This is the description of an easy do-it-yourself mobile phone hook-up for a Saab 9-5. The goal of this project was to make it simple, and provide the compatibility with multiple phones. The installation is extremely easy, the whole thing was prepared in a single evening and installed the next morning.
16.08.2003
Saab telephone harness

The first, and the most expensive part you need is the Saab telephone harness. Part #30567734, price $17.49. My dealership didn't have it in stock, and I was the first customer to ever ask about it. The warehouse also had it on back order, so it took them over a week to find the part for me. The harness comes in a rather large box and has a manual in 7 languages containing brief installation instructions and connection specifications.
16.08.2003
A phone plug and a switch

Your next stop is Radio Shack. If your phone has a 2.5 mm jack, the plug is $3.99 (part #274-298). Typically, the tip of the connector is the microphone, the middle contact is the output, and the big ring is the ground. If don't want to bother soldering, or if your phone has a proprietary connector, just get a cheap earpiece or a hands-free set and cut the wires off. Also, if your phone does not support muting the radio, a push-button switch will cost you $4.79 (part #275-1565).
16.08.2003
Cell phone

The essential part, a cellular phone. This one can be obtained for free with a year subscription from a local provider (Rogers AT&T).
16.08.2003
Dead mouse

A dead mouse, $0. I get a long flexible cable, my two year old son gets a new toy. He's already got a keyboard of his own, so this would be a logical addition.
16.08.2003
Cradle

A $10 phone cradle from a local hardware store. It comes with a swivel base that sticks to the dashboard.
16.08.2003
Cradle dissection

The cradle is taken apart to cut a hole for the switch.
16.08.2003
Cradle with cable

The cable has five wires -- three for the telephone (microphone, output and ground) and two for the mute button (the signal and the ground). I wonder if you can get away with four wires by combining the grounds (they are separate on the harness though).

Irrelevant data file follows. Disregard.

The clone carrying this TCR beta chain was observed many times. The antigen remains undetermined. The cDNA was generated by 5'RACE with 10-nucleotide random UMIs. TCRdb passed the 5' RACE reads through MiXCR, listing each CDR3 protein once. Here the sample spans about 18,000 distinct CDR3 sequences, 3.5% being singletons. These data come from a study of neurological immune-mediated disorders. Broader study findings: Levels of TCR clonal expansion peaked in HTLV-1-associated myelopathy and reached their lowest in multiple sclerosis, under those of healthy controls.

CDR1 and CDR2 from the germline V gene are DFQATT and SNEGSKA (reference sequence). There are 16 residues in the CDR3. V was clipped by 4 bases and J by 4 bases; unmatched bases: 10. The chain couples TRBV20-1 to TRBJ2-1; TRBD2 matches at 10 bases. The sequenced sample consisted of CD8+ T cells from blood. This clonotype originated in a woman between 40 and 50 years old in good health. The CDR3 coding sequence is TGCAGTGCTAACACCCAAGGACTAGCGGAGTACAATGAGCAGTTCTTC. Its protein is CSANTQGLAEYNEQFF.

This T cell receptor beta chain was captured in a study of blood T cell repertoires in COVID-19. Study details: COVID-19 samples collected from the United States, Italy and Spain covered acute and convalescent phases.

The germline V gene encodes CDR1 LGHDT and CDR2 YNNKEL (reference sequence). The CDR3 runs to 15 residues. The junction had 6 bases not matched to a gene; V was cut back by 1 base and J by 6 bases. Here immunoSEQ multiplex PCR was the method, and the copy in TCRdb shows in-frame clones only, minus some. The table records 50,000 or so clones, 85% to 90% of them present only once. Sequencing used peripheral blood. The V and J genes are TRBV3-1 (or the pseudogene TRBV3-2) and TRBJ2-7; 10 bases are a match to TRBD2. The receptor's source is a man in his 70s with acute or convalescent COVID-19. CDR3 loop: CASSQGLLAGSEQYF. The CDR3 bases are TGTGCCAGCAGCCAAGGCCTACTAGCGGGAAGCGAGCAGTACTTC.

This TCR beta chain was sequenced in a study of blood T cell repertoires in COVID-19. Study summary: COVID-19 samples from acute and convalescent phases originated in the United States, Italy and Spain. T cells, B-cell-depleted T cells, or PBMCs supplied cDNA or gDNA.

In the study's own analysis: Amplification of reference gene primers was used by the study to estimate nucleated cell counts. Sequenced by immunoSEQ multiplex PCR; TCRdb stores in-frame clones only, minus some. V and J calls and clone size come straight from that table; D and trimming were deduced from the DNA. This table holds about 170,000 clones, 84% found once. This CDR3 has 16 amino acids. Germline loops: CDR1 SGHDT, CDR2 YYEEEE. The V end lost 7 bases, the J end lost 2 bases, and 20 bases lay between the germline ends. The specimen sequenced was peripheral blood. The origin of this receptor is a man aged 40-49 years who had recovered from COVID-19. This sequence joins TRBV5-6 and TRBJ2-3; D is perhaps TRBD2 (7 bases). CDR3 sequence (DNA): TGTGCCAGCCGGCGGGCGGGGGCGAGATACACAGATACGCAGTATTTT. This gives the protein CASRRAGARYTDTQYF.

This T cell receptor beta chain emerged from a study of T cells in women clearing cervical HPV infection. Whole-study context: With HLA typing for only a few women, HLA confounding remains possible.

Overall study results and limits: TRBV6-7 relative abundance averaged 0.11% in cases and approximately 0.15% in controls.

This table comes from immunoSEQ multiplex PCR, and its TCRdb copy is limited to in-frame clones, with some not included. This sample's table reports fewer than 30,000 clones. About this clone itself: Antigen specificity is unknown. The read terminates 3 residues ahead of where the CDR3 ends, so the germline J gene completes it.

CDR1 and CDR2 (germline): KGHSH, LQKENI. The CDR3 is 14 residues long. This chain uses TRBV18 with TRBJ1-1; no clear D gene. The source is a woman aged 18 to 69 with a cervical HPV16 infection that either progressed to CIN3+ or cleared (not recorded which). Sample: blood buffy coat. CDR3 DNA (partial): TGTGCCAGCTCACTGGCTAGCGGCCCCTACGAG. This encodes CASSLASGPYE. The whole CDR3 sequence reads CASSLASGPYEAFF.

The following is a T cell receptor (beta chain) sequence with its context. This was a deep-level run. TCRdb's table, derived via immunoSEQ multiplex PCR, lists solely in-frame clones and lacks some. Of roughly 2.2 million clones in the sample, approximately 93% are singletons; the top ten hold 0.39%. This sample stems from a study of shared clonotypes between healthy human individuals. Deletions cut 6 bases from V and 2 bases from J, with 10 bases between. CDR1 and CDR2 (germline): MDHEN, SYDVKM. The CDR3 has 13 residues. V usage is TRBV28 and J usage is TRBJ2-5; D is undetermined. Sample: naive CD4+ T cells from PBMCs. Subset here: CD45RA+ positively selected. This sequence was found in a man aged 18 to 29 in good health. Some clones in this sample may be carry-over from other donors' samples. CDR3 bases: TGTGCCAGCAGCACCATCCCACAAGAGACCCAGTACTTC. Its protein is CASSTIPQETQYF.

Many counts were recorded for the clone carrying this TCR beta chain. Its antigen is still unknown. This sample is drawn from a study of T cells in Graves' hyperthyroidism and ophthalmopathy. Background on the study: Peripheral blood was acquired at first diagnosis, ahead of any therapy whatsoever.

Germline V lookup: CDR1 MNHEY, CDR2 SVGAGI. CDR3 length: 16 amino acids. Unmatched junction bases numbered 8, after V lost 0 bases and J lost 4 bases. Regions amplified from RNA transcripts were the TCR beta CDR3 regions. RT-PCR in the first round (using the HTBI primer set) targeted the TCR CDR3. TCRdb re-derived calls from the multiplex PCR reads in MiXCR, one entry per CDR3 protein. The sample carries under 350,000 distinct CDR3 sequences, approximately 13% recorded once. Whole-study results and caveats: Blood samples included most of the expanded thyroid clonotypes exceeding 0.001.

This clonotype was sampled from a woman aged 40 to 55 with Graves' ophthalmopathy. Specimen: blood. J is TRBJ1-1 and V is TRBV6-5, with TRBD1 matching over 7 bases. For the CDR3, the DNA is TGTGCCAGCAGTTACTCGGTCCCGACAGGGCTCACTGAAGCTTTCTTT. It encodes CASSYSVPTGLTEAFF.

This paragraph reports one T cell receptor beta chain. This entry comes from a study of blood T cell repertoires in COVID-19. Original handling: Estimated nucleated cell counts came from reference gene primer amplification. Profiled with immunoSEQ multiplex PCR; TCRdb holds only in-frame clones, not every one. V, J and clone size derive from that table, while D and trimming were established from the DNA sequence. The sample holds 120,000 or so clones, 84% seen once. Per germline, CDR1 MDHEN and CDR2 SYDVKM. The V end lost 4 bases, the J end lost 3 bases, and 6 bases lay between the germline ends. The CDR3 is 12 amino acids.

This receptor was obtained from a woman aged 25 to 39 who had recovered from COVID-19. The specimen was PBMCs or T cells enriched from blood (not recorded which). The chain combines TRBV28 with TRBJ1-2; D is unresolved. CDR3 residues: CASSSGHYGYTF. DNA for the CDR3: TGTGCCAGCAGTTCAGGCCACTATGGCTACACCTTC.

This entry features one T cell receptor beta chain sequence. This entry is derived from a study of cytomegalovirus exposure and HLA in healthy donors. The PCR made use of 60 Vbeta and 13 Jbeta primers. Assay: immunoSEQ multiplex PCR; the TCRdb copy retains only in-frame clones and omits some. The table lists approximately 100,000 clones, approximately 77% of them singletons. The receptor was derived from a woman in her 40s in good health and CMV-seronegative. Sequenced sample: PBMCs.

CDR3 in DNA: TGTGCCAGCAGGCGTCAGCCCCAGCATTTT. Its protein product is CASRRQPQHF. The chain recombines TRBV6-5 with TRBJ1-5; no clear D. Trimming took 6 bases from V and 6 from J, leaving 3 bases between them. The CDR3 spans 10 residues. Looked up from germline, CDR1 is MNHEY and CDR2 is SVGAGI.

16.08.2003
Cradle with cell phone

We have two telephones, one has a handsfree jack on the right side, and another at the bottom. I had to leave a rather long piece of cable attached to the plug to fit both phones (and who knows what we will get next).
17.08.2003
Cradle

Many phones perform the "answer" or "dial" action depending on the context, when you short circuit the microphone signal to the ground. If your unit supports this feature, you can install a second (momentary) switch to take advantage of that. Out of my phones only one does it, so I didn't bother.
17.08.2003
ACC head removal

To remove the ACC head unit, use a flat screwdriver or another tool to gently pry out the edge, then another edge, and then the unit pops out easily.
17.08.2003
Connecting the wires

Unfortunately, you cannot solder your cable to the harness at home since the wires have to be pulled through a tiny hole (through the "On Star" button socket in my case), and neither it's easy to solder them when in the car. I ended up simply twisting wire ends together and wrapping them with electric tape. If you have OnStar in your car, there may not be a telephone connector available, so you might need a different kind of harness or a Triad splitter.
17.08.2003
Harness closeup

Before plugging the harness in, note the red locking tab on top of the socket -- you need to pull it up before inserting the connector. Connect pin 3 (microphone ground) and pin 8 (output ground) together to the ground from the telephone. Pin 10 to the microphone signal, and pin 7 to the output signal. Pins 4 (ground) and 5 (radio mute) should be connected to the wires from the push-button switch (or to the appropriate pins on the proprietary phone connector if the phone supports the mute feature).
17.08.2003
Cradle base

I did not want to damage the wooden trim by sticking the cradle directly on it, so I attached the base to a piece of thick transparent plastic (which I cut off the packaging of the cradle itself ;).
17.08.2003
Base installation

Then I bent the plastic and inserted it between the wood veneer and the dash. There's enough adhesive in between them to hold the cradle well.
17.08.2003
Base in place

The job is done.
17.08.2003
Cradle mounted

This picture shows the cradle and the wires -- the phone connector hangs down freely, and the other end disappears between the button plugs.
17.08.2003
Passenger view

When you push the button on top of the cradle, the SID displays the "TELEPHONE" message, and you can talk on the phone. If you were listening to the radio, it will be turned off temporarily. Pushing the cradle button off brings back the radio and the information the SID was displaying before the call. Curiously enough, it works even when the car is not started -- the SID wakes up showing the time and the "TELEPHONE" message, you make the call and then turn the whole thing off by releasing the cradle button.
17.08.2003
Driver view

The sound quality is quite good, definitely better than through the earpiece that came with my phone. I did not have to adjust the microphone in the car, and I'm not aware of what setting is it on, high or low. The sound on the other end of the line is OK as well. You might also want to increase the default volume of the telephone mode -- there's a setting in the stereo unit setup mode (you can invoke it by turning the stereo on with the "WB" button pressed).

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